While the details of the final education bill have yet to be hammered out, it is clear that changes in education may be coming to Connecticut. While a lot of attention has been paid to issues like teacher tenure, evaluations, and education funding, another critical educational area has received far less attention: school arrests.
Preliminary data from Connecticut suggests a large number of children (including very young children) are being arrested in schools –- two-thirds of them for minor offenses. Arresting students for misbehavior and low-level disciplinary matters results in a host of negative impacts for children, including dropout and greater involvement with the criminal justice system. For example, a 2006 study based on a nationally representative longitudinal dataset, found that “arrest doubles the probability of dropout even when controlling for arrest expectations, college expectations, prior and concurrent delinquency, grade retention, school suspension, middle school grade point average, and a number of demographic factors.”
As documented in numerous reports, including several recent studies in Massachusetts and Texas, the rise of zero tolerance laws and changes in attitudes towards discipline and crime over the last two decades have led to sharp increases in school arrests, particularly discretionary arrests for challenging behaviors that are better addressed in a classroom setting.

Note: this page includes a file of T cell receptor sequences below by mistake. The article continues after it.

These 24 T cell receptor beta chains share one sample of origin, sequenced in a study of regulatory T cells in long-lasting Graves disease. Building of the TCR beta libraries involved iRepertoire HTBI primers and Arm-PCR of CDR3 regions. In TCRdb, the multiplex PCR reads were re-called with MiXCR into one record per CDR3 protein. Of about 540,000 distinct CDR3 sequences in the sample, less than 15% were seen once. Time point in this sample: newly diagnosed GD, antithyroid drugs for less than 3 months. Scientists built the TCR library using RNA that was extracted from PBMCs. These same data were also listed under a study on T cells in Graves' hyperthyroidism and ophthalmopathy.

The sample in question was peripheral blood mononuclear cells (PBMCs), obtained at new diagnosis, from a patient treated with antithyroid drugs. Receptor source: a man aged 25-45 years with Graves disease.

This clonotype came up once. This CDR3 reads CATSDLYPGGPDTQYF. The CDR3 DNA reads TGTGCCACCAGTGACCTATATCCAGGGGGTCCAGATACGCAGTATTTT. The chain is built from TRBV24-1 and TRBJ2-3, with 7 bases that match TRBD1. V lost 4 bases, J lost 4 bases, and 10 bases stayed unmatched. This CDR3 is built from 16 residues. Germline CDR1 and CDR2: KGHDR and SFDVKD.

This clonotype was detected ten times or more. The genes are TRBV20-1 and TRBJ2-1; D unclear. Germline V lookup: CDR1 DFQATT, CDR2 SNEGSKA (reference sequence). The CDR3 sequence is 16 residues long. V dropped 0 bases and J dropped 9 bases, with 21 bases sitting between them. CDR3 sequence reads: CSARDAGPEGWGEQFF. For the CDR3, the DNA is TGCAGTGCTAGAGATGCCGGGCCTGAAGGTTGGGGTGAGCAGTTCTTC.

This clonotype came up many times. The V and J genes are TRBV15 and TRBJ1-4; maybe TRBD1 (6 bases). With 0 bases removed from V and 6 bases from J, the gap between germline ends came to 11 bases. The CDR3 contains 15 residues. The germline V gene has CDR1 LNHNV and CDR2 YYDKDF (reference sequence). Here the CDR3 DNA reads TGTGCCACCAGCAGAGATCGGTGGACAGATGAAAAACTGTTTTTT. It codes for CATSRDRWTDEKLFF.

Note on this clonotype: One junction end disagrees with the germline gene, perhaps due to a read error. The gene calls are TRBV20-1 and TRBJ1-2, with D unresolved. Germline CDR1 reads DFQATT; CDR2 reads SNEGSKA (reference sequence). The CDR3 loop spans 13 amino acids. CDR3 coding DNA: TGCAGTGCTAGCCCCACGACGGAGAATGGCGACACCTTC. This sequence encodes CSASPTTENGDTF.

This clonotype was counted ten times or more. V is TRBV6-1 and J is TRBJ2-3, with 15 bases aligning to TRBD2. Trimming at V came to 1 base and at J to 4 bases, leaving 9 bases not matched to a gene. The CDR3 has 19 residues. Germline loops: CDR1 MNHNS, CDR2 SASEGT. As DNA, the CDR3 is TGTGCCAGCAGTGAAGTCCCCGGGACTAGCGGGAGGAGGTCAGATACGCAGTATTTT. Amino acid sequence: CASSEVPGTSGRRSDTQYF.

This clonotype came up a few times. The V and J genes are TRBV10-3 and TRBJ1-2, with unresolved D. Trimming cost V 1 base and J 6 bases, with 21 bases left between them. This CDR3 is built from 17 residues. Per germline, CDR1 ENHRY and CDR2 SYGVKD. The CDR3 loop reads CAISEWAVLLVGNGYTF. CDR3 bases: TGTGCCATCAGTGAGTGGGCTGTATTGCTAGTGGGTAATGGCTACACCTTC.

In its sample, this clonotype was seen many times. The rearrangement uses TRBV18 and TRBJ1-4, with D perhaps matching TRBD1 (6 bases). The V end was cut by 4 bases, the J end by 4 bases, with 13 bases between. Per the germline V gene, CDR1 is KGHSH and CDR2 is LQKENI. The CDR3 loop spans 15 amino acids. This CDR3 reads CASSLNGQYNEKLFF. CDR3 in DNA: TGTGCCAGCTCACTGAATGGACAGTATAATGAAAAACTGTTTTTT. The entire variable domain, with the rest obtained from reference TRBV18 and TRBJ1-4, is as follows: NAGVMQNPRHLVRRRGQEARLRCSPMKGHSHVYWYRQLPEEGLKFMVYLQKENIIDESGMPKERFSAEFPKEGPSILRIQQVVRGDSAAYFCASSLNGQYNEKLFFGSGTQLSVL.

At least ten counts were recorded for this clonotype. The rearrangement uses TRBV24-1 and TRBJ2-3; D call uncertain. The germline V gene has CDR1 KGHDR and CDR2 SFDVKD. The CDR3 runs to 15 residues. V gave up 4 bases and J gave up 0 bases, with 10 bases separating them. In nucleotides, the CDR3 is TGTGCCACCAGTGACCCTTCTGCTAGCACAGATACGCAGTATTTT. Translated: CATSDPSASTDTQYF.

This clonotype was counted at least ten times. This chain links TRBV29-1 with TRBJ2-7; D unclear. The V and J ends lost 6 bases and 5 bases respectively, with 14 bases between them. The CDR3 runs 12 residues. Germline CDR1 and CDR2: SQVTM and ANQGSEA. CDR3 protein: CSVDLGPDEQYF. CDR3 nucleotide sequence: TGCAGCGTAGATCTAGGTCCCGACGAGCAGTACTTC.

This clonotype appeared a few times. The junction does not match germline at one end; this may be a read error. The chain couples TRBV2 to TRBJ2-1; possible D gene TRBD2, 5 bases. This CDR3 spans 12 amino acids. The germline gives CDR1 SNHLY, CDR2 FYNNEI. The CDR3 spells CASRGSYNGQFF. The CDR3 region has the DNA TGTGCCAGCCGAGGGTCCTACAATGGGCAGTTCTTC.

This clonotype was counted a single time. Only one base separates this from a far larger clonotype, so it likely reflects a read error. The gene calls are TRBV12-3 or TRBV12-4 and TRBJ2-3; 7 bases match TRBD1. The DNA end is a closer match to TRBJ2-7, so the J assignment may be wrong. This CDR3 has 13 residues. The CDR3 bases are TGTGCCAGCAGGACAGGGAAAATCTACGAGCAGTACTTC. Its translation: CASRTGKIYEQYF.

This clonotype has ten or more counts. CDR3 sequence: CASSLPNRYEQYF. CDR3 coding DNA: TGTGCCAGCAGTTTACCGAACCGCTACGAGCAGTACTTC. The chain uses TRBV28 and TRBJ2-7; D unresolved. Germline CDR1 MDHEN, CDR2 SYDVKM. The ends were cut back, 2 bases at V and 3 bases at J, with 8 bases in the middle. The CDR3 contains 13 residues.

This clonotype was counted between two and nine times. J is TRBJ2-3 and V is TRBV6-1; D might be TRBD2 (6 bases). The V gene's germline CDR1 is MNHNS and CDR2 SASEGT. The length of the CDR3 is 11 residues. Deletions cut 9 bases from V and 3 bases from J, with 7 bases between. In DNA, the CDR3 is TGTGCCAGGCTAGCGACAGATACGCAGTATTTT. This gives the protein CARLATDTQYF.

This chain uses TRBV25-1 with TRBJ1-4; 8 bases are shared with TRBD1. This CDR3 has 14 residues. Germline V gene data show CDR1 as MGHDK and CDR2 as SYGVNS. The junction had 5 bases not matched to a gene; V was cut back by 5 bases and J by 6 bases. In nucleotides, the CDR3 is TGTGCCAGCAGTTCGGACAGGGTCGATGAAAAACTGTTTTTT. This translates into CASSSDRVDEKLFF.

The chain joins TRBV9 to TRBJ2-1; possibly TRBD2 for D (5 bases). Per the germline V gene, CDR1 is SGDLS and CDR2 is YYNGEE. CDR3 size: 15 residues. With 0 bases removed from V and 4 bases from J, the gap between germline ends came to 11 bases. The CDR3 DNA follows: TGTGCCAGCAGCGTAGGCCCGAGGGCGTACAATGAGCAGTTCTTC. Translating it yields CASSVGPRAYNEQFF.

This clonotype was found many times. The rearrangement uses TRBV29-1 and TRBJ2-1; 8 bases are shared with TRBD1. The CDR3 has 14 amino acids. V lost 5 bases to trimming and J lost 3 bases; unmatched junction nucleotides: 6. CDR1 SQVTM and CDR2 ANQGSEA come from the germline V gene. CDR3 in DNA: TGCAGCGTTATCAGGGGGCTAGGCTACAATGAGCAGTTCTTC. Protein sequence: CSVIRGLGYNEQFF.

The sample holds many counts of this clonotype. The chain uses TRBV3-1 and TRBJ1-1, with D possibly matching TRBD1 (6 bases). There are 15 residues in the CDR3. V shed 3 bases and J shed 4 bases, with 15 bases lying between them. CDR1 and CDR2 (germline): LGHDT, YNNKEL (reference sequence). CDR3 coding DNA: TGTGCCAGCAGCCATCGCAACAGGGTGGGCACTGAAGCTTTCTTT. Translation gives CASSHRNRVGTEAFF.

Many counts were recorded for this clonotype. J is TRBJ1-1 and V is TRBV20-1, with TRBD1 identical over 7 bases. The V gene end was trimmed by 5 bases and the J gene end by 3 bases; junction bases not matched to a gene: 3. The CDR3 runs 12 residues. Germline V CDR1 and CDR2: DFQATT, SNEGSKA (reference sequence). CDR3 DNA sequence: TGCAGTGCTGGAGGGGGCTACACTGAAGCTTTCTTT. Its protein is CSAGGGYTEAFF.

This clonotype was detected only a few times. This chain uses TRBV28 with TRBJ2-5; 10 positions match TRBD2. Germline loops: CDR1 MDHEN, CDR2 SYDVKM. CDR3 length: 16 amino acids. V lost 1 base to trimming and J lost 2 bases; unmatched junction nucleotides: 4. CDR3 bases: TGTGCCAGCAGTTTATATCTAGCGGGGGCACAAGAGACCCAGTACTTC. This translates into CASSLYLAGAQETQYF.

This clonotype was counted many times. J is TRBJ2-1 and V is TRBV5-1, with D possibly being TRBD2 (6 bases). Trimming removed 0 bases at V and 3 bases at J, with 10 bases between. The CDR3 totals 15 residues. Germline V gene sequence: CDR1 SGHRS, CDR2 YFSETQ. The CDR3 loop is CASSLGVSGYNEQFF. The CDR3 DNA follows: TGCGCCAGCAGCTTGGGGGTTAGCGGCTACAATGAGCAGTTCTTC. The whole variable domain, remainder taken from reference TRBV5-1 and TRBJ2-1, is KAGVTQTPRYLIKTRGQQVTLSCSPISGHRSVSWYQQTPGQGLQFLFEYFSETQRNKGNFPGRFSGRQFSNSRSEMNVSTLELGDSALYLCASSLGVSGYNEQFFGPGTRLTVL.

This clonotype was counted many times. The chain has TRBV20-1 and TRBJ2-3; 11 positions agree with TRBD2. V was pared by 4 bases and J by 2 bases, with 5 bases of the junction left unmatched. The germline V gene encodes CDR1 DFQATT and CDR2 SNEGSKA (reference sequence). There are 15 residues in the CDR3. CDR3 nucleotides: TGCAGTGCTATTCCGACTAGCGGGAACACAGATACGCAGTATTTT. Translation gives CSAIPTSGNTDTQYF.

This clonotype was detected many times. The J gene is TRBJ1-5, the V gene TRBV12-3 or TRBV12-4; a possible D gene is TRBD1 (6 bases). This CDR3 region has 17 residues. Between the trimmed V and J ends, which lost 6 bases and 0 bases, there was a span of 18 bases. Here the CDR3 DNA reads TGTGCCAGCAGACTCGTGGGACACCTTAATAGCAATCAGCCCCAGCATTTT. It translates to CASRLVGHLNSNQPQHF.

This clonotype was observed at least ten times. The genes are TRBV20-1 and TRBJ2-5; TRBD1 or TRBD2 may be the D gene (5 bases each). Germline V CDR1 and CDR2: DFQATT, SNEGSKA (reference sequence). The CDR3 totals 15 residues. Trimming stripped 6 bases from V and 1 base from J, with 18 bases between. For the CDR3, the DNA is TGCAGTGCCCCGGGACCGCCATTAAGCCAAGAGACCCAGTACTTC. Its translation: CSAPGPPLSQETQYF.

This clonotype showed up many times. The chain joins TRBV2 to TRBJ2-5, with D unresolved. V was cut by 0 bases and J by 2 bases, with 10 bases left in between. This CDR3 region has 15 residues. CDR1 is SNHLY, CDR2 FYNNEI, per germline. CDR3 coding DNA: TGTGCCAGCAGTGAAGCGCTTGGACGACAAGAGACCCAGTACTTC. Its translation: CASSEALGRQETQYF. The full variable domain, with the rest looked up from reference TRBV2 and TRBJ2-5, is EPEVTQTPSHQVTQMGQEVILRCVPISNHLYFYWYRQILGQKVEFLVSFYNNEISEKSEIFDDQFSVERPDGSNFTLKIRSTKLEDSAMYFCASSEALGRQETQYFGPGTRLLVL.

The Judiciary Committee and Education Committee have both given their stamp of approval to a bill (HB 5432) promoted by the Center for Children’s Advocacy that would reduce school arrests. This bill require districts to (1) collect and make public data on the number of arrests taking place and the demographics of students involved, and (2) implement of a Memorandum of Agreement (MOA) between a school district and a police department whenever a police officer is stationed in a school.
To learn more, see Connecticut Voices’ testimony in support of this bill, as well as testimony from the Chief of Police in Bridgeport; the youth service director in Manchester; and national and state organizations that have been working to reduce school arrests, including the Center for Children’s Law and Policy, the CT Juvenile Justice Alliance, the ACLU of CT, and the Center for Children’s Advocacy.
This bill is waiting to be heard by the House, with only 5 days remaining in the legislative session. Now is the time to contact your legislators and the House and Senate leadership to ask them to hear HB 5432.
Successful efforts in several Connecticut towns show that districts can effectively improve school climates and reduce arrests. But in order to do that we must get a handle on the problem, and HB 5432 is the first step.